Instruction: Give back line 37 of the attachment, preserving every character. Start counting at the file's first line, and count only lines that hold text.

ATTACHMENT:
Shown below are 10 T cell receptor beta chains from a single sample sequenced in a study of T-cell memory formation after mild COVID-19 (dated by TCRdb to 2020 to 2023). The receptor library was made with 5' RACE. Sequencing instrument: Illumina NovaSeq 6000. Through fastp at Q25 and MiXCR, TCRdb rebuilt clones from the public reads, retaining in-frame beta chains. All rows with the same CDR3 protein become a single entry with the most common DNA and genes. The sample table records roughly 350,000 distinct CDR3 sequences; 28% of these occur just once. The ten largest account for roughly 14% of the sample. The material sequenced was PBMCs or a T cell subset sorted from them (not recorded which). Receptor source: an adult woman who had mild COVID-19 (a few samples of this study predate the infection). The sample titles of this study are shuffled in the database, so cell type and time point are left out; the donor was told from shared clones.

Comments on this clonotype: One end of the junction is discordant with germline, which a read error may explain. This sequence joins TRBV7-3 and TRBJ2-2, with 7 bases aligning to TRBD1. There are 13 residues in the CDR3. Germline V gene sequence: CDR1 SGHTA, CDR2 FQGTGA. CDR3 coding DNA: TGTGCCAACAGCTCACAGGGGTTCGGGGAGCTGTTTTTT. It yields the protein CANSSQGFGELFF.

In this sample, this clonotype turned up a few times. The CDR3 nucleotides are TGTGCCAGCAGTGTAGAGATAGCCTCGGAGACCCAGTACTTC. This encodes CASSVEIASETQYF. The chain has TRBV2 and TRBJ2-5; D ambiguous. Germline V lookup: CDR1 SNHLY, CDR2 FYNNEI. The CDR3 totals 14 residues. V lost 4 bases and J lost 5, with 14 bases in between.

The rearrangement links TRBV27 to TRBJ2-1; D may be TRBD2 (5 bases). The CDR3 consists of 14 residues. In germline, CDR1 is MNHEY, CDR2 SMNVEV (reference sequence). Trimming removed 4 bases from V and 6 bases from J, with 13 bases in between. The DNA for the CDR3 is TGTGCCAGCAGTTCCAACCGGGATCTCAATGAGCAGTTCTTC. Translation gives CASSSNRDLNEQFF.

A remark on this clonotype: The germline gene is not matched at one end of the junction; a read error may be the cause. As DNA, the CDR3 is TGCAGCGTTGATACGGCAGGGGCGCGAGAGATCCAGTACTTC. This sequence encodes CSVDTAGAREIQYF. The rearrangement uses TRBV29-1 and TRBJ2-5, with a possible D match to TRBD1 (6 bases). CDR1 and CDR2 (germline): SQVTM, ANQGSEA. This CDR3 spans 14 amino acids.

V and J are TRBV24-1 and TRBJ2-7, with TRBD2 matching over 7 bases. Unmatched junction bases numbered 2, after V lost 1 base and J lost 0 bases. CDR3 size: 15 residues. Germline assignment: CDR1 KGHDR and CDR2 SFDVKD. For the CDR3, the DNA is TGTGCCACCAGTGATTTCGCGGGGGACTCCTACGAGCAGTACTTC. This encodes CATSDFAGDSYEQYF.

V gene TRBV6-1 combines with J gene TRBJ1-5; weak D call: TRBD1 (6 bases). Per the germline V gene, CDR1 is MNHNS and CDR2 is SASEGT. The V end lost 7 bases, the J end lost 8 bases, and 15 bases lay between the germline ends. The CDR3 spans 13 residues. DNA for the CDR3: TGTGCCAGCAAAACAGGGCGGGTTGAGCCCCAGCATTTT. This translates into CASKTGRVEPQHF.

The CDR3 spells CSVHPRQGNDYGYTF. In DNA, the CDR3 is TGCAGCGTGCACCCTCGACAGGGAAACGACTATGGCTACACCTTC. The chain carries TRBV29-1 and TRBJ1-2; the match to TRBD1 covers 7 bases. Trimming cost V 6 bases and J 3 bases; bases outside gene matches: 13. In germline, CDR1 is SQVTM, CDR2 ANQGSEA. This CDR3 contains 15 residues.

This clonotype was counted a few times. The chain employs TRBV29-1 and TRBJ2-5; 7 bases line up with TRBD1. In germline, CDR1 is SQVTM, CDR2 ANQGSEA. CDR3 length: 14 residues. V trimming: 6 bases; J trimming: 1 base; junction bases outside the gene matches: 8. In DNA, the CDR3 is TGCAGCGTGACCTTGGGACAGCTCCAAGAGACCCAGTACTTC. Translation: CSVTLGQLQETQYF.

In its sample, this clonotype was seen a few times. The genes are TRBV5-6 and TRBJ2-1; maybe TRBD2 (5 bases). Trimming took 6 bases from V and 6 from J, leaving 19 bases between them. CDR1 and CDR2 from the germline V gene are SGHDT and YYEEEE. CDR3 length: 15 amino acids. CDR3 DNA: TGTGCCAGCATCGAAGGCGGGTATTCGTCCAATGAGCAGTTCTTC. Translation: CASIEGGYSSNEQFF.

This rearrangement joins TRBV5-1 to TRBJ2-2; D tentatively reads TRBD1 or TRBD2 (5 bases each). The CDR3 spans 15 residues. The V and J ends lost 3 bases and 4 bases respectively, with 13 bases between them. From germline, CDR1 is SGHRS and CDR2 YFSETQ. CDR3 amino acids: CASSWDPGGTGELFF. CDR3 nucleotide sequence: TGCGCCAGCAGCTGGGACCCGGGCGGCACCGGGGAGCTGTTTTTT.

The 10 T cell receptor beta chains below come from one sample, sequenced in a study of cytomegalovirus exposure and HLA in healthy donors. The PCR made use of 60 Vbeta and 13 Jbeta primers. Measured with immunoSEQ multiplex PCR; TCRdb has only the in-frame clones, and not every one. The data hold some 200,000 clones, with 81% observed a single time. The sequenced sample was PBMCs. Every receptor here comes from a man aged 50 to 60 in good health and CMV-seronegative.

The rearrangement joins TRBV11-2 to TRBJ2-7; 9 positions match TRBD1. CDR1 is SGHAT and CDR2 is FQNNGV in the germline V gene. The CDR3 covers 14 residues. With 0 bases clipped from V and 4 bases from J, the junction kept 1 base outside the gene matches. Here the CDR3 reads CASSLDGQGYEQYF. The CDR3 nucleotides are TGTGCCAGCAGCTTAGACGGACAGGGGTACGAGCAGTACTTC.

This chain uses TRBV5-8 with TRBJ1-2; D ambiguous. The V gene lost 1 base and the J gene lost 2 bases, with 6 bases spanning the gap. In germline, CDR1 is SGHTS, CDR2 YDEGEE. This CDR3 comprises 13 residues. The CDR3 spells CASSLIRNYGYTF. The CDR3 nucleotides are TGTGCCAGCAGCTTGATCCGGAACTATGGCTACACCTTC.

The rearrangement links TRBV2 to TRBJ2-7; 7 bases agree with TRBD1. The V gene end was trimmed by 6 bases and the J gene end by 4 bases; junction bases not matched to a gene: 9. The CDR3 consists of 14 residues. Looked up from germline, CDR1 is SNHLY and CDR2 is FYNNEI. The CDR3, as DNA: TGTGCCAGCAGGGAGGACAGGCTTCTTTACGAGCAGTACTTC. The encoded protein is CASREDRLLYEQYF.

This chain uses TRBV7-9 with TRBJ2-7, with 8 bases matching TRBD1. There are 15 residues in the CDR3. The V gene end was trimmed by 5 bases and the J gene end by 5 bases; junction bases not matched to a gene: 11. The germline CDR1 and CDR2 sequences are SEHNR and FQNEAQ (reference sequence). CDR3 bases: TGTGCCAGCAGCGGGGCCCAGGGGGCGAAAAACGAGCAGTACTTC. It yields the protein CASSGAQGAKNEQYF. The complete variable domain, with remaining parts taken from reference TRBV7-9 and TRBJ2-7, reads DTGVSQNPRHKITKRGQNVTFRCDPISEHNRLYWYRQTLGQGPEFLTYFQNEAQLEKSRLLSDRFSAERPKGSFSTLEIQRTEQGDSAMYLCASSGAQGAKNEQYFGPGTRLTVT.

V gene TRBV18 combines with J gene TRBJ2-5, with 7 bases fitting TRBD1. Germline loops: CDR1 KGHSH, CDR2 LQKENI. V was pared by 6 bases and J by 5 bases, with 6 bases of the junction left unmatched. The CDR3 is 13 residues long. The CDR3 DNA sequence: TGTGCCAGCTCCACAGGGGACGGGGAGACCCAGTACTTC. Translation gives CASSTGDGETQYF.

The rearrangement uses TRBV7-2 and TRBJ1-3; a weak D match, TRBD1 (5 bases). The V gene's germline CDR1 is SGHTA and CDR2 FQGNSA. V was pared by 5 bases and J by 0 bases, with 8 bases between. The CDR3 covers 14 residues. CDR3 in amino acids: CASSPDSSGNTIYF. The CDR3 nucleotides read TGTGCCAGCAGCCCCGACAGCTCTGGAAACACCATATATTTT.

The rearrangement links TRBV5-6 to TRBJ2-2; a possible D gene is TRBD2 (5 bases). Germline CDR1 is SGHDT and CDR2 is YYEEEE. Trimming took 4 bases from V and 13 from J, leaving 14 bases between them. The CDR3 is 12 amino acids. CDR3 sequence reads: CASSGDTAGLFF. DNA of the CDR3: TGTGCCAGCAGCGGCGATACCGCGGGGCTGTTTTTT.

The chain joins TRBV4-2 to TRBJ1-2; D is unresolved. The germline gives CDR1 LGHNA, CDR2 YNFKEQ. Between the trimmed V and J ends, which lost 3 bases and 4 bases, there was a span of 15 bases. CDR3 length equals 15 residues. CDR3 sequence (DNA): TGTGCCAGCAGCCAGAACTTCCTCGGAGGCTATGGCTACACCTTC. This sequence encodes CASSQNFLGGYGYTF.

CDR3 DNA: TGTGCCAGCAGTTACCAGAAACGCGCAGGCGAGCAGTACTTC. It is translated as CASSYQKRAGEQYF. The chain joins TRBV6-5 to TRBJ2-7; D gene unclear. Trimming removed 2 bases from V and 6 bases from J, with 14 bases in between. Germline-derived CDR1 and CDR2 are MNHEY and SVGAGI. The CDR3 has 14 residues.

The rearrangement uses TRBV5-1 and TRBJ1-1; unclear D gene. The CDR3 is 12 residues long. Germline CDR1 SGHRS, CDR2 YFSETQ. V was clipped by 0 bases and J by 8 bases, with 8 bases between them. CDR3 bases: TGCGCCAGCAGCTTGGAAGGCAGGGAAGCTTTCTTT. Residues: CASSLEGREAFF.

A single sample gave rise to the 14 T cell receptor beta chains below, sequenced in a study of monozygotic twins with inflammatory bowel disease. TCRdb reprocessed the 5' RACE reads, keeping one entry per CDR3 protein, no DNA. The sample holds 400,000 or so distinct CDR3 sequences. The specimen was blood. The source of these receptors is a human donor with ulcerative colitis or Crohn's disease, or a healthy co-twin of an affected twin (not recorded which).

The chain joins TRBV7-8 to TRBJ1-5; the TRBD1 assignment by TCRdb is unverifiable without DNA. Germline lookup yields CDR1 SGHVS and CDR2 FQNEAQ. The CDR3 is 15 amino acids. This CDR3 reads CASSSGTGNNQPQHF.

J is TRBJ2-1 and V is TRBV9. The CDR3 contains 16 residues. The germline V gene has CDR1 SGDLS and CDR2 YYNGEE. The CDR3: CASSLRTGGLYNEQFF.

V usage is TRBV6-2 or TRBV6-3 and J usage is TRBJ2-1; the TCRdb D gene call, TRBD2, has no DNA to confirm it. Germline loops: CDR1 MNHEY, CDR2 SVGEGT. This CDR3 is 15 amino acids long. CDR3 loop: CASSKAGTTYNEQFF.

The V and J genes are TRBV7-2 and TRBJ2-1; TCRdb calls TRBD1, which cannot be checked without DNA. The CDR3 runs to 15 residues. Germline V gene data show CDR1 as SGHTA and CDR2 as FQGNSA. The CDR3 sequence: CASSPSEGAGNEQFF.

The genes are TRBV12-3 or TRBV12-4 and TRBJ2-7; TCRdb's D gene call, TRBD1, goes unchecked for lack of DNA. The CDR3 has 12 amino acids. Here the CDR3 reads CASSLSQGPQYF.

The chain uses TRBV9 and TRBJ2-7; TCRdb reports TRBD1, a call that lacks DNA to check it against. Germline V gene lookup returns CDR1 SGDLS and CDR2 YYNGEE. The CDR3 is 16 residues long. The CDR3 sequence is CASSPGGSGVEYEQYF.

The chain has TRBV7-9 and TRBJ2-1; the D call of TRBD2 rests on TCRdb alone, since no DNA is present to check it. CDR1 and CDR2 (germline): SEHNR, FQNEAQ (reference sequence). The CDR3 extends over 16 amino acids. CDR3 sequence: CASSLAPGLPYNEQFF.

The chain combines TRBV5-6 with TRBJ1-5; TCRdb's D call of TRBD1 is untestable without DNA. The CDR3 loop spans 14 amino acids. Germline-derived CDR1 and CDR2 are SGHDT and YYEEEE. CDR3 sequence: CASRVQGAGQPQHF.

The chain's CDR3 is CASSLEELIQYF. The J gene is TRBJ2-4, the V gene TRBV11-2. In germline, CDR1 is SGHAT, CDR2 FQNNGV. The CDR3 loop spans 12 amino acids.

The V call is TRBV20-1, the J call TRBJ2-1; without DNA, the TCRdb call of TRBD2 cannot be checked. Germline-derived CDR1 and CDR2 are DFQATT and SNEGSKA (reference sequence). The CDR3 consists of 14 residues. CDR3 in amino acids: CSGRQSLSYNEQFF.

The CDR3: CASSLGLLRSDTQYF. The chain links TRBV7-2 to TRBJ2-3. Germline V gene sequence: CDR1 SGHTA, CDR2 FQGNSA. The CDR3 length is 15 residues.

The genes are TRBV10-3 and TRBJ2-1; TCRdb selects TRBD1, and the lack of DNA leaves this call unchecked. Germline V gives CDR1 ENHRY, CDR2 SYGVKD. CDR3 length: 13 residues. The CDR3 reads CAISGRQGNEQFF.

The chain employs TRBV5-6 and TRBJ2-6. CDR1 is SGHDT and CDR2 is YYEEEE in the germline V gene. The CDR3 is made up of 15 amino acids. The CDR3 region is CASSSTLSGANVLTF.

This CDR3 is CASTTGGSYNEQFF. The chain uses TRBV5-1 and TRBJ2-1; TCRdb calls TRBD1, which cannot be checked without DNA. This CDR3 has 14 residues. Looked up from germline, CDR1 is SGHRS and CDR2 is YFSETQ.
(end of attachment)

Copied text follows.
This CDR3 is CASTTGGSYNEQFF. The chain uses TRBV5-1 and TRBJ2-1; TCRdb calls TRBD1, which cannot be checked without DNA. This CDR3 has 14 residues. Looked up from germline, CDR1 is SGHRS and CDR2 is YFSETQ.